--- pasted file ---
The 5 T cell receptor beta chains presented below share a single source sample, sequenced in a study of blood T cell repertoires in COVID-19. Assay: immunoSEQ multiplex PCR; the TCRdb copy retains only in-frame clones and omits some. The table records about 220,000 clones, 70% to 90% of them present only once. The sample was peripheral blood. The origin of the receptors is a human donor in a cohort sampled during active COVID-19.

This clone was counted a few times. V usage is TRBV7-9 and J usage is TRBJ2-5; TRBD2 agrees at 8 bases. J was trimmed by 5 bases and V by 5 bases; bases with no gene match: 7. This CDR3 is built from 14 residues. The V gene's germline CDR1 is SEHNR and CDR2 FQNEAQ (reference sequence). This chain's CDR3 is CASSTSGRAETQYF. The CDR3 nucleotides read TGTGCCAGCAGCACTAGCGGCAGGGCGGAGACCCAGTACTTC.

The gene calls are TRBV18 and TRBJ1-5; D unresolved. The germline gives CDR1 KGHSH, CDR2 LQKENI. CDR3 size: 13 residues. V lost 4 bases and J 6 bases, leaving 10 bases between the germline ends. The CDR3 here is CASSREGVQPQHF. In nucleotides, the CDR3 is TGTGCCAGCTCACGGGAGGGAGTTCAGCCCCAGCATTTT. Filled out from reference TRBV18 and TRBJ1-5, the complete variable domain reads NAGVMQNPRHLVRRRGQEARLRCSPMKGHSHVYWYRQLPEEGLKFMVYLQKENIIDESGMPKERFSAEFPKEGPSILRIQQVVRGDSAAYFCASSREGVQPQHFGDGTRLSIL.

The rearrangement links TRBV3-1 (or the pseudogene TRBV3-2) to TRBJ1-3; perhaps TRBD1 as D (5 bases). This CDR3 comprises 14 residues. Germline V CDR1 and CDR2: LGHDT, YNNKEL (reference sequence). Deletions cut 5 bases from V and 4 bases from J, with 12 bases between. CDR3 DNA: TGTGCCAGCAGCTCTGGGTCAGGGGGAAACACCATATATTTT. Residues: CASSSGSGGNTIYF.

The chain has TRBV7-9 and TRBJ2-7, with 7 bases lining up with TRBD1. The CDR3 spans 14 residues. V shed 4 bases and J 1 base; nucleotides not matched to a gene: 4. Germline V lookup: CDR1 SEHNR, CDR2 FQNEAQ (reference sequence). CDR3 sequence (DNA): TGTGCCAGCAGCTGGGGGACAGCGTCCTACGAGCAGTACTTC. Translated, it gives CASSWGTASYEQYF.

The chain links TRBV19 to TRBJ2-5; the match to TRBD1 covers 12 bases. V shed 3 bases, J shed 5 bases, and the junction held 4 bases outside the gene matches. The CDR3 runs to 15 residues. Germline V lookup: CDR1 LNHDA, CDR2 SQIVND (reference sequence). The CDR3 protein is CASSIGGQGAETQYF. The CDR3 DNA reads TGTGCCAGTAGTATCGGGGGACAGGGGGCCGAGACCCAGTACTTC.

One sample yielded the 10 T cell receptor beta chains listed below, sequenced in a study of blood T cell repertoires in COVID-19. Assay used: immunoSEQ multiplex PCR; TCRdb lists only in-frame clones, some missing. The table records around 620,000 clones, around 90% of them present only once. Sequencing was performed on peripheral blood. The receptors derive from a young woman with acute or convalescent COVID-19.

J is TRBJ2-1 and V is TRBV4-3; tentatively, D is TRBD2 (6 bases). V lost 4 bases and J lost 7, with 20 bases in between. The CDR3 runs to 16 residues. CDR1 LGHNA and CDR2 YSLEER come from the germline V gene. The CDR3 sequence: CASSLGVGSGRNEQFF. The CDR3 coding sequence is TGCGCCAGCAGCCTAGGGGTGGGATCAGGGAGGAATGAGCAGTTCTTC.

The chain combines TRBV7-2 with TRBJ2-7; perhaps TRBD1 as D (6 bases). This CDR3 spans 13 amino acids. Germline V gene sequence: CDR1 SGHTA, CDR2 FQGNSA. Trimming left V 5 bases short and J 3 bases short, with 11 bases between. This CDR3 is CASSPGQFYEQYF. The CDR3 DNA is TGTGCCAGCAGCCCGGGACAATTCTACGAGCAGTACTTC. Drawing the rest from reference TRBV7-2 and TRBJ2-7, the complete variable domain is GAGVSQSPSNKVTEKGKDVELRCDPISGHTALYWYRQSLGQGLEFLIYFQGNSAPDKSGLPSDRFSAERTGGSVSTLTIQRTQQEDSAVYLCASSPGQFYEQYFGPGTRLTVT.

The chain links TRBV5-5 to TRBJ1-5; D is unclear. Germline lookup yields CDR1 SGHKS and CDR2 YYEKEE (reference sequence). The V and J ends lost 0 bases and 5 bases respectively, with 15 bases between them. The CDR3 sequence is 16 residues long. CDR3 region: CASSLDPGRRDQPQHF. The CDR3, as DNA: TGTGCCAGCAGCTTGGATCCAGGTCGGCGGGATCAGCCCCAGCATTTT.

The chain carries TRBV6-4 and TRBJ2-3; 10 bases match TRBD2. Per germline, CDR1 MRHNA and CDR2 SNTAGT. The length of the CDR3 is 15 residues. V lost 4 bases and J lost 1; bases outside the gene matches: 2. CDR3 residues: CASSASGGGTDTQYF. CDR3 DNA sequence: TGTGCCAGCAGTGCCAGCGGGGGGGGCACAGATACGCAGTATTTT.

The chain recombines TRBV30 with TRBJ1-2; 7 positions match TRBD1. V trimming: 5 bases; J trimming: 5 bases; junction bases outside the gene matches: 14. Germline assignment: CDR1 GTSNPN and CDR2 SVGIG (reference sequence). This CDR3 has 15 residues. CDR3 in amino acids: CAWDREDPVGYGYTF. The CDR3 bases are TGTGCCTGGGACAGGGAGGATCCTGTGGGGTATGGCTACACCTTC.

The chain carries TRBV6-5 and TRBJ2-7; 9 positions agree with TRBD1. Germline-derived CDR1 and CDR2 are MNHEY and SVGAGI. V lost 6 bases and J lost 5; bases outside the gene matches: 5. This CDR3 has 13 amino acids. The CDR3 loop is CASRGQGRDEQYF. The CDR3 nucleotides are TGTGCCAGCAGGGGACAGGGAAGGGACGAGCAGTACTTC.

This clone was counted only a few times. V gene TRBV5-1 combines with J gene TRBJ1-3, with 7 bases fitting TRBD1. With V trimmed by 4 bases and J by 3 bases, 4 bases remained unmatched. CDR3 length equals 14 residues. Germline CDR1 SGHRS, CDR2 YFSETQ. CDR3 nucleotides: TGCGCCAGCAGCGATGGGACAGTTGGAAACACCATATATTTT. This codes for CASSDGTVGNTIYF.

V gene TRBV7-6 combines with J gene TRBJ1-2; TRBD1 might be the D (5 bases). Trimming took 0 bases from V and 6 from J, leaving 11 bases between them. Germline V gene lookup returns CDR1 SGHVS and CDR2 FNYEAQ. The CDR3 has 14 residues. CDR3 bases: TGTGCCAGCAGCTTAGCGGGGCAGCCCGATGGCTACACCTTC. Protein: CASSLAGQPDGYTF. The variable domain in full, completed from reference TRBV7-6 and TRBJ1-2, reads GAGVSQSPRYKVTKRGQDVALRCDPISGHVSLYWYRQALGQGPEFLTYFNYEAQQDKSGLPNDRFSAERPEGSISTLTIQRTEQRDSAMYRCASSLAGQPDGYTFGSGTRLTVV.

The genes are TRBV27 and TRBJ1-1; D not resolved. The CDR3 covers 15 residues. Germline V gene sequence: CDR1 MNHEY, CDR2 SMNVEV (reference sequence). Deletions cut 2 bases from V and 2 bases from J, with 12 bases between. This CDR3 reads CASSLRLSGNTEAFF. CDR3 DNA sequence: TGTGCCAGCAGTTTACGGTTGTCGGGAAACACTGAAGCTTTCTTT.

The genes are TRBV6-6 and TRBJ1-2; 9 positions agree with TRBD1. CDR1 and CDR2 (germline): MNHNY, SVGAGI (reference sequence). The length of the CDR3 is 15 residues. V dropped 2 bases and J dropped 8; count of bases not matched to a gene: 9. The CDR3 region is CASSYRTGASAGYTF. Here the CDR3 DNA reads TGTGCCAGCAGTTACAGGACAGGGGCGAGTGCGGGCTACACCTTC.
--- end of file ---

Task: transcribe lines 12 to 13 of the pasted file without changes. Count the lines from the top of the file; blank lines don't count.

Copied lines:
The chain recombines TRBV30 with TRBJ1-2; 7 positions match TRBD1. V trimming: 5 bases; J trimming: 5 bases; junction bases outside the gene matches: 14. Germline assignment: CDR1 GTSNPN and CDR2 SVGIG (reference sequence). This CDR3 has 15 residues. CDR3 in amino acids: CAWDREDPVGYGYTF. The CDR3 bases are TGTGCCTGGGACAGGGAGGATCCTGTGGGGTATGGCTACACCTTC.

The chain carries TRBV6-5 and TRBJ2-7; 9 positions agree with TRBD1. Germline-derived CDR1 and CDR2 are MNHEY and SVGAGI. V lost 6 bases and J lost 5; bases outside the gene matches: 5. This CDR3 has 13 amino acids. The CDR3 loop is CASRGQGRDEQYF. The CDR3 nucleotides are TGTGCCAGCAGGGGACAGGGAAGGGACGAGCAGTACTTC.